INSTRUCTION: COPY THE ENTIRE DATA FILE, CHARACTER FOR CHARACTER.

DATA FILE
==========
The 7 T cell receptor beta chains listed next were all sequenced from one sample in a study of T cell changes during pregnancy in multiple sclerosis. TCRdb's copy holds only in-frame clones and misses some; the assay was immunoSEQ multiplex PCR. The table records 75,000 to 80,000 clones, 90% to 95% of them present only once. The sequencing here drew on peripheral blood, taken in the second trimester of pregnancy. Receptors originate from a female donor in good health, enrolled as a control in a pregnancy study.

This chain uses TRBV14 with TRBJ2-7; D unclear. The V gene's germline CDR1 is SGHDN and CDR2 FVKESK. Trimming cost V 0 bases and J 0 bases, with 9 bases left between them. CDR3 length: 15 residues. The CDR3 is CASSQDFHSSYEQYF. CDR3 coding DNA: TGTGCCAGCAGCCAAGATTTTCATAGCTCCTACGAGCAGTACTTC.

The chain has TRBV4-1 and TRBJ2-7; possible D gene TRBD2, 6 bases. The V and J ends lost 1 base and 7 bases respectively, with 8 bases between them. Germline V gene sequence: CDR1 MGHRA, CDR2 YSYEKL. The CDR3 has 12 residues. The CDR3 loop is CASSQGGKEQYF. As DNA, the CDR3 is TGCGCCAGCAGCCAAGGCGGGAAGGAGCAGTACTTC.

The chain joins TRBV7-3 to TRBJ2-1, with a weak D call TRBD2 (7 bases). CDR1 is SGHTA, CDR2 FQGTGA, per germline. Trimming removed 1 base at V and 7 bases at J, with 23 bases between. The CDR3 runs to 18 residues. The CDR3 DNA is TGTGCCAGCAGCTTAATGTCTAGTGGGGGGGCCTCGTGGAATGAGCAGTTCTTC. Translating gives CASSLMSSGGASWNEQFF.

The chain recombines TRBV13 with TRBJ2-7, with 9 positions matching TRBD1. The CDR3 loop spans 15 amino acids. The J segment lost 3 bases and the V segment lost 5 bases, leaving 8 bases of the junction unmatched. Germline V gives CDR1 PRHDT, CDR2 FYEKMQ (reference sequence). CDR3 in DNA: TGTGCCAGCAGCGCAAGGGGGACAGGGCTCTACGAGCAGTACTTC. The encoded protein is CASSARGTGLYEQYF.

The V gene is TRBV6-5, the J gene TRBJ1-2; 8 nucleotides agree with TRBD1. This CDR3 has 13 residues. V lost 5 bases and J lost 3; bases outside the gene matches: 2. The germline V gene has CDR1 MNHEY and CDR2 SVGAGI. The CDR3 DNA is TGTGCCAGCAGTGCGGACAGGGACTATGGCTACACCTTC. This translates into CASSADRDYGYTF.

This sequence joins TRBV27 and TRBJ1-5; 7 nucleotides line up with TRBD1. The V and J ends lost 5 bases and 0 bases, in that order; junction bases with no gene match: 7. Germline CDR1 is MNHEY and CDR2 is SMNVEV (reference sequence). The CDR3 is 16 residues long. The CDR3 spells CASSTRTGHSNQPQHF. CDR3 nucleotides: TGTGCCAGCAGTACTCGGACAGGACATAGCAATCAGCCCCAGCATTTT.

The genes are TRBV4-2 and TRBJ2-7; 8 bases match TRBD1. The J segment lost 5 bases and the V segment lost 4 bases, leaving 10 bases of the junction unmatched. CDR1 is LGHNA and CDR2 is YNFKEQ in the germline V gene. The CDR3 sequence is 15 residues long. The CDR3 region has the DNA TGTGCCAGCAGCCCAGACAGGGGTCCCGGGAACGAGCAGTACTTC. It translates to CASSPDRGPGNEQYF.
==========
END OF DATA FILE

The 7 T cell receptor beta chains listed next were all sequenced from one sample in a study of T cell changes during pregnancy in multiple sclerosis. TCRdb's copy holds only in-frame clones and misses some; the assay was immunoSEQ multiplex PCR. The table records 75,000 to 80,000 clones, 90% to 95% of them present only once. The sequencing here drew on peripheral blood, taken in the second trimester of pregnancy. Receptors originate from a female donor in good health, enrolled as a control in a pregnancy study.

This chain uses TRBV14 with TRBJ2-7; D unclear. The V gene's germline CDR1 is SGHDN and CDR2 FVKESK. Trimming cost V 0 bases and J 0 bases, with 9 bases left between them. CDR3 length: 15 residues. The CDR3 is CASSQDFHSSYEQYF. CDR3 coding DNA: TGTGCCAGCAGCCAAGATTTTCATAGCTCCTACGAGCAGTACTTC.

The chain has TRBV4-1 and TRBJ2-7; possible D gene TRBD2, 6 bases. The V and J ends lost 1 base and 7 bases respectively, with 8 bases between them. Germline V gene sequence: CDR1 MGHRA, CDR2 YSYEKL. The CDR3 has 12 residues. The CDR3 loop is CASSQGGKEQYF. As DNA, the CDR3 is TGCGCCAGCAGCCAAGGCGGGAAGGAGCAGTACTTC.

The chain joins TRBV7-3 to TRBJ2-1, with a weak D call TRBD2 (7 bases). CDR1 is SGHTA, CDR2 FQGTGA, per germline. Trimming removed 1 base at V and 7 bases at J, with 23 bases between. The CDR3 runs to 18 residues. The CDR3 DNA is TGTGCCAGCAGCTTAATGTCTAGTGGGGGGGCCTCGTGGAATGAGCAGTTCTTC. Translating gives CASSLMSSGGASWNEQFF.

The chain recombines TRBV13 with TRBJ2-7, with 9 positions matching TRBD1. The CDR3 loop spans 15 amino acids. The J segment lost 3 bases and the V segment lost 5 bases, leaving 8 bases of the junction unmatched. Germline V gives CDR1 PRHDT, CDR2 FYEKMQ (reference sequence). CDR3 in DNA: TGTGCCAGCAGCGCAAGGGGGACAGGGCTCTACGAGCAGTACTTC. The encoded protein is CASSARGTGLYEQYF.

The V gene is TRBV6-5, the J gene TRBJ1-2; 8 nucleotides agree with TRBD1. This CDR3 has 13 residues. V lost 5 bases and J lost 3; bases outside the gene matches: 2. The germline V gene has CDR1 MNHEY and CDR2 SVGAGI. The CDR3 DNA is TGTGCCAGCAGTGCGGACAGGGACTATGGCTACACCTTC. This translates into CASSADRDYGYTF.

This sequence joins TRBV27 and TRBJ1-5; 7 nucleotides line up with TRBD1. The V and J ends lost 5 bases and 0 bases, in that order; junction bases with no gene match: 7. Germline CDR1 is MNHEY and CDR2 is SMNVEV (reference sequence). The CDR3 is 16 residues long. The CDR3 spells CASSTRTGHSNQPQHF. CDR3 nucleotides: TGTGCCAGCAGTACTCGGACAGGACATAGCAATCAGCCCCAGCATTTT.

The genes are TRBV4-2 and TRBJ2-7; 8 bases match TRBD1. The J segment lost 5 bases and the V segment lost 4 bases, leaving 10 bases of the junction unmatched. CDR1 is LGHNA and CDR2 is YNFKEQ in the germline V gene. The CDR3 sequence is 15 residues long. The CDR3 region has the DNA TGTGCCAGCAGCCCAGACAGGGGTCCCGGGAACGAGCAGTACTTC. It translates to CASSPDRGPGNEQYF.